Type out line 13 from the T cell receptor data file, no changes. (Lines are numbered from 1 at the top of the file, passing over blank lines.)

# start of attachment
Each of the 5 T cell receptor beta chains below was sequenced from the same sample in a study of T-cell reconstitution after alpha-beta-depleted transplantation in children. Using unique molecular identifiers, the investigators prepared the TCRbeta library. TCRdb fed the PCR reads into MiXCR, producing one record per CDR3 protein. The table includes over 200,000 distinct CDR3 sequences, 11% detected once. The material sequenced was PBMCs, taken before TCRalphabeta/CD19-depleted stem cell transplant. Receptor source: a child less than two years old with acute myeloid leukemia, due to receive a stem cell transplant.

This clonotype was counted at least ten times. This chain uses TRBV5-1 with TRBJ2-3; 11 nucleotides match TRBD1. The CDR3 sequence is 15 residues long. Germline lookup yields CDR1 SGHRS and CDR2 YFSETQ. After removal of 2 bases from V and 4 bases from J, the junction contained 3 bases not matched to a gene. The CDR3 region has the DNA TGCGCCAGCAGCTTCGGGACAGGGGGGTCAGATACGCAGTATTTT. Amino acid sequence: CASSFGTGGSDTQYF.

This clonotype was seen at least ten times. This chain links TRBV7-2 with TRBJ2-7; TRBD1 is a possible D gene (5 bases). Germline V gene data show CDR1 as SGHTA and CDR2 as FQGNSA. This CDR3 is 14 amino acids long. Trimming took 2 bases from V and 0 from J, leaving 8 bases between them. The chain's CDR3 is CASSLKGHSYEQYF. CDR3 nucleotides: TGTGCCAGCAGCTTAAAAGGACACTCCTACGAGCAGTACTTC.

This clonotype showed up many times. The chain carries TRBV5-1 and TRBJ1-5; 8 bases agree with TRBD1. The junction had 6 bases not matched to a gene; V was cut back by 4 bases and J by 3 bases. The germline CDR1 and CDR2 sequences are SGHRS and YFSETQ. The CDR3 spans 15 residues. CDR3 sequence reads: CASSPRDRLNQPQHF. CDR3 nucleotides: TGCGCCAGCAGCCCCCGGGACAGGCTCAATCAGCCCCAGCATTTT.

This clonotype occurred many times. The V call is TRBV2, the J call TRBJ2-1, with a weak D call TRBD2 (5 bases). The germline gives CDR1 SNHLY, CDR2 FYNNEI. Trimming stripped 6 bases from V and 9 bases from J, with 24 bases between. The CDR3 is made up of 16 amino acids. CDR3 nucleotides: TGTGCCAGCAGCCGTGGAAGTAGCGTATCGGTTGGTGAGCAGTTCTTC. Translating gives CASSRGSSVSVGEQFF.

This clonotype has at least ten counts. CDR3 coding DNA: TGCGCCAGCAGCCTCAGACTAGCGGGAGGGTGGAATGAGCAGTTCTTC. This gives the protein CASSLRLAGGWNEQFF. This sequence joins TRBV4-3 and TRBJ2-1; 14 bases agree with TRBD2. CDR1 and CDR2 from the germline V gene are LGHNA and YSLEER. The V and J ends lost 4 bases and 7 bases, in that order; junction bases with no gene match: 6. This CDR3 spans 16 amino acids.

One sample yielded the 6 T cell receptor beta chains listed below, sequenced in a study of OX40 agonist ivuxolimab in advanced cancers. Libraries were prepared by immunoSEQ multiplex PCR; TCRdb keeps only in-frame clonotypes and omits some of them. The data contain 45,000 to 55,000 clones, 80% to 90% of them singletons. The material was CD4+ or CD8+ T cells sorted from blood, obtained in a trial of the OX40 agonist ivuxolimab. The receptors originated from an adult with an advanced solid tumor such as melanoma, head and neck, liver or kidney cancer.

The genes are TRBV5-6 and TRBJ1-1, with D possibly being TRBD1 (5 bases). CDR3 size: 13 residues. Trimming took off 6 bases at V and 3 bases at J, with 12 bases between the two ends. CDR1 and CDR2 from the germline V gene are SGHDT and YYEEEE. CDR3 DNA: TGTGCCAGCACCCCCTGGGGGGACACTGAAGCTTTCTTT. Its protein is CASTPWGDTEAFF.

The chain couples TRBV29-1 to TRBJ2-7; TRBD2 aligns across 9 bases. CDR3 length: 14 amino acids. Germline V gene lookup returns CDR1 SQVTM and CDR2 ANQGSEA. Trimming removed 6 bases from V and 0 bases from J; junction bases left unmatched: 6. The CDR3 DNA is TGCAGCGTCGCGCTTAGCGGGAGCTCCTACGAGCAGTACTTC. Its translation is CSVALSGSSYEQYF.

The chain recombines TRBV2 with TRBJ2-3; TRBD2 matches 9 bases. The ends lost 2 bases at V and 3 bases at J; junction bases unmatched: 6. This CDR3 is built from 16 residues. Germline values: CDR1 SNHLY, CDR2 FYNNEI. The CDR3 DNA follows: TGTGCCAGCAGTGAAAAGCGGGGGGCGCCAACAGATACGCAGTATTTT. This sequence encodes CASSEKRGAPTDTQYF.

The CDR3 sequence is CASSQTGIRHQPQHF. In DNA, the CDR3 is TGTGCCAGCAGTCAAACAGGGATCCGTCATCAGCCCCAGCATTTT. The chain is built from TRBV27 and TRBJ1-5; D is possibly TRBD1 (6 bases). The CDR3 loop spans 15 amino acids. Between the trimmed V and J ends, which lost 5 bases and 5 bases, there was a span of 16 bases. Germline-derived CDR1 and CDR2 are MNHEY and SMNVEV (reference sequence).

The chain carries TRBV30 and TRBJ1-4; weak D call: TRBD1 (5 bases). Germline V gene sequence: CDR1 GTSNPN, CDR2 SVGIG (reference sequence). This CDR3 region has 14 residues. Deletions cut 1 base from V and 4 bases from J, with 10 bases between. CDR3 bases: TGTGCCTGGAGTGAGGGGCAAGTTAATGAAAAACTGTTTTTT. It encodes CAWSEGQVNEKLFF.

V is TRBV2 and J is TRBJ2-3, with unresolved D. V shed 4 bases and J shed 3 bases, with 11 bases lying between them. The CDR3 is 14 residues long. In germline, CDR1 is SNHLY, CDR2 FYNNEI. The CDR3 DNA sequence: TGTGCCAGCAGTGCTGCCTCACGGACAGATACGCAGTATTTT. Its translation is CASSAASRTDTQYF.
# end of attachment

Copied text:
V is TRBV2 and J is TRBJ2-3, with unresolved D. V shed 4 bases and J shed 3 bases, with 11 bases lying between them. The CDR3 is 14 residues long. In germline, CDR1 is SNHLY, CDR2 FYNNEI. The CDR3 DNA sequence: TGTGCCAGCAGTGCTGCCTCACGGACAGATACGCAGTATTTT. Its translation is CASSAASRTDTQYF.